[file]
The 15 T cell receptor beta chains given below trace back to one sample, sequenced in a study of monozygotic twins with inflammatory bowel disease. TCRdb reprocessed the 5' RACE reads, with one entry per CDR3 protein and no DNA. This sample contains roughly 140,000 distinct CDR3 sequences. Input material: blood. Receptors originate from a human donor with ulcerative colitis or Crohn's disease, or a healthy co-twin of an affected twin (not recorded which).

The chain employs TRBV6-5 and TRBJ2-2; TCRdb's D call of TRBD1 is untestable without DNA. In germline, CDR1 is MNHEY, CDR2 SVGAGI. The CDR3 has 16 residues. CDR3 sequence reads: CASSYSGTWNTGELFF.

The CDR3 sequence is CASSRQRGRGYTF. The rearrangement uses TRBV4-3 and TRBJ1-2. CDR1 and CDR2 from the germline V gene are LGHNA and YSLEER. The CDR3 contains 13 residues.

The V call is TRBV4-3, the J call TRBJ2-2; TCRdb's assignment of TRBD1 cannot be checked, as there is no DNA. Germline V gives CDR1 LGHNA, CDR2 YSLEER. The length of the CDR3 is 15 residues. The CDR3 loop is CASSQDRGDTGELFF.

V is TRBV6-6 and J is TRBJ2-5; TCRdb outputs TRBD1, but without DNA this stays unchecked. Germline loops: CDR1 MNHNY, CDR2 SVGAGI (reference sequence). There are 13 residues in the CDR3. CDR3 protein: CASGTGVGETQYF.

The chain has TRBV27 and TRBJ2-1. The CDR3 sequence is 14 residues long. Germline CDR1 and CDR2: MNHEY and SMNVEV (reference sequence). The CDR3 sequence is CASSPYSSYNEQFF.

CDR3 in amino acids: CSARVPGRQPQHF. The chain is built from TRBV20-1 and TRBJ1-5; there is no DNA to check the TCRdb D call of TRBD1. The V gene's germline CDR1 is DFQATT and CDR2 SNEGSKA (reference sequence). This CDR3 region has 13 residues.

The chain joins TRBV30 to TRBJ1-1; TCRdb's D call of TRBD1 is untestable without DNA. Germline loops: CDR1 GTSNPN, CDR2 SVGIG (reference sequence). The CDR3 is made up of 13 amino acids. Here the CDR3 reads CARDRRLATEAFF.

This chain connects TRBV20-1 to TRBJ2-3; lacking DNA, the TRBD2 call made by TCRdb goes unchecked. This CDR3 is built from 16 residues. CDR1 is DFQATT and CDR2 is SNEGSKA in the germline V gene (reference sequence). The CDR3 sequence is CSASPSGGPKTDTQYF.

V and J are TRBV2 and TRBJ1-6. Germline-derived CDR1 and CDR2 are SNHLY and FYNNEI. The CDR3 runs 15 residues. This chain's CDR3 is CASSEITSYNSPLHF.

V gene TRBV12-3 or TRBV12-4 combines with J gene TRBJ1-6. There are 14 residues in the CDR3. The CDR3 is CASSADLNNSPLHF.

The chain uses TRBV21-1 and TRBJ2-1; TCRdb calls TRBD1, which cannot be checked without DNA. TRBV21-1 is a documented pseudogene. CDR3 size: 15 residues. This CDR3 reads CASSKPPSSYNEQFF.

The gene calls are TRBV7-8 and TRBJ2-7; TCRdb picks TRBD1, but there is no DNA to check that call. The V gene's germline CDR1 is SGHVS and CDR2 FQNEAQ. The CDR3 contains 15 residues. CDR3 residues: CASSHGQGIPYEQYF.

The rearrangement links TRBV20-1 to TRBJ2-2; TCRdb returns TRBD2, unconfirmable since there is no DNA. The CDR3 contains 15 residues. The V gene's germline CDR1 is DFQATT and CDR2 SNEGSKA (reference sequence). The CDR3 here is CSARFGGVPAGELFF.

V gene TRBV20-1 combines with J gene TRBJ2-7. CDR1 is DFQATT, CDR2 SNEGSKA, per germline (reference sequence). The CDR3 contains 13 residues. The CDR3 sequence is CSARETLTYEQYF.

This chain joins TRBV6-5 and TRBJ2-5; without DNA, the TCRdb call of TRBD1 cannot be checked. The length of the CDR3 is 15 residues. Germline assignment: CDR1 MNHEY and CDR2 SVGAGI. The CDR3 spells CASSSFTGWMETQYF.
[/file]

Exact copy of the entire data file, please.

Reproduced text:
The 15 T cell receptor beta chains given below trace back to one sample, sequenced in a study of monozygotic twins with inflammatory bowel disease. TCRdb reprocessed the 5' RACE reads, with one entry per CDR3 protein and no DNA. This sample contains roughly 140,000 distinct CDR3 sequences. Input material: blood. Receptors originate from a human donor with ulcerative colitis or Crohn's disease, or a healthy co-twin of an affected twin (not recorded which).

The chain employs TRBV6-5 and TRBJ2-2; TCRdb's D call of TRBD1 is untestable without DNA. In germline, CDR1 is MNHEY, CDR2 SVGAGI. The CDR3 has 16 residues. CDR3 sequence reads: CASSYSGTWNTGELFF.

The CDR3 sequence is CASSRQRGRGYTF. The rearrangement uses TRBV4-3 and TRBJ1-2. CDR1 and CDR2 from the germline V gene are LGHNA and YSLEER. The CDR3 contains 13 residues.

The V call is TRBV4-3, the J call TRBJ2-2; TCRdb's assignment of TRBD1 cannot be checked, as there is no DNA. Germline V gives CDR1 LGHNA, CDR2 YSLEER. The length of the CDR3 is 15 residues. The CDR3 loop is CASSQDRGDTGELFF.

V is TRBV6-6 and J is TRBJ2-5; TCRdb outputs TRBD1, but without DNA this stays unchecked. Germline loops: CDR1 MNHNY, CDR2 SVGAGI (reference sequence). There are 13 residues in the CDR3. CDR3 protein: CASGTGVGETQYF.

The chain has TRBV27 and TRBJ2-1. The CDR3 sequence is 14 residues long. Germline CDR1 and CDR2: MNHEY and SMNVEV (reference sequence). The CDR3 sequence is CASSPYSSYNEQFF.

CDR3 in amino acids: CSARVPGRQPQHF. The chain is built from TRBV20-1 and TRBJ1-5; there is no DNA to check the TCRdb D call of TRBD1. The V gene's germline CDR1 is DFQATT and CDR2 SNEGSKA (reference sequence). This CDR3 region has 13 residues.

The chain joins TRBV30 to TRBJ1-1; TCRdb's D call of TRBD1 is untestable without DNA. Germline loops: CDR1 GTSNPN, CDR2 SVGIG (reference sequence). The CDR3 is made up of 13 amino acids. Here the CDR3 reads CARDRRLATEAFF.

This chain connects TRBV20-1 to TRBJ2-3; lacking DNA, the TRBD2 call made by TCRdb goes unchecked. This CDR3 is built from 16 residues. CDR1 is DFQATT and CDR2 is SNEGSKA in the germline V gene (reference sequence). The CDR3 sequence is CSASPSGGPKTDTQYF.

V and J are TRBV2 and TRBJ1-6. Germline-derived CDR1 and CDR2 are SNHLY and FYNNEI. The CDR3 runs 15 residues. This chain's CDR3 is CASSEITSYNSPLHF.

V gene TRBV12-3 or TRBV12-4 combines with J gene TRBJ1-6. There are 14 residues in the CDR3. The CDR3 is CASSADLNNSPLHF.

The chain uses TRBV21-1 and TRBJ2-1; TCRdb calls TRBD1, which cannot be checked without DNA. TRBV21-1 is a documented pseudogene. CDR3 size: 15 residues. This CDR3 reads CASSKPPSSYNEQFF.

The gene calls are TRBV7-8 and TRBJ2-7; TCRdb picks TRBD1, but there is no DNA to check that call. The V gene's germline CDR1 is SGHVS and CDR2 FQNEAQ. The CDR3 contains 15 residues. CDR3 residues: CASSHGQGIPYEQYF.

The rearrangement links TRBV20-1 to TRBJ2-2; TCRdb returns TRBD2, unconfirmable since there is no DNA. The CDR3 contains 15 residues. The V gene's germline CDR1 is DFQATT and CDR2 SNEGSKA (reference sequence). The CDR3 here is CSARFGGVPAGELFF.

V gene TRBV20-1 combines with J gene TRBJ2-7. CDR1 is DFQATT, CDR2 SNEGSKA, per germline (reference sequence). The CDR3 contains 13 residues. The CDR3 sequence is CSARETLTYEQYF.

This chain joins TRBV6-5 and TRBJ2-5; without DNA, the TCRdb call of TRBD1 cannot be checked. The length of the CDR3 is 15 residues. Germline assignment: CDR1 MNHEY and CDR2 SVGAGI. The CDR3 spells CASSSFTGWMETQYF.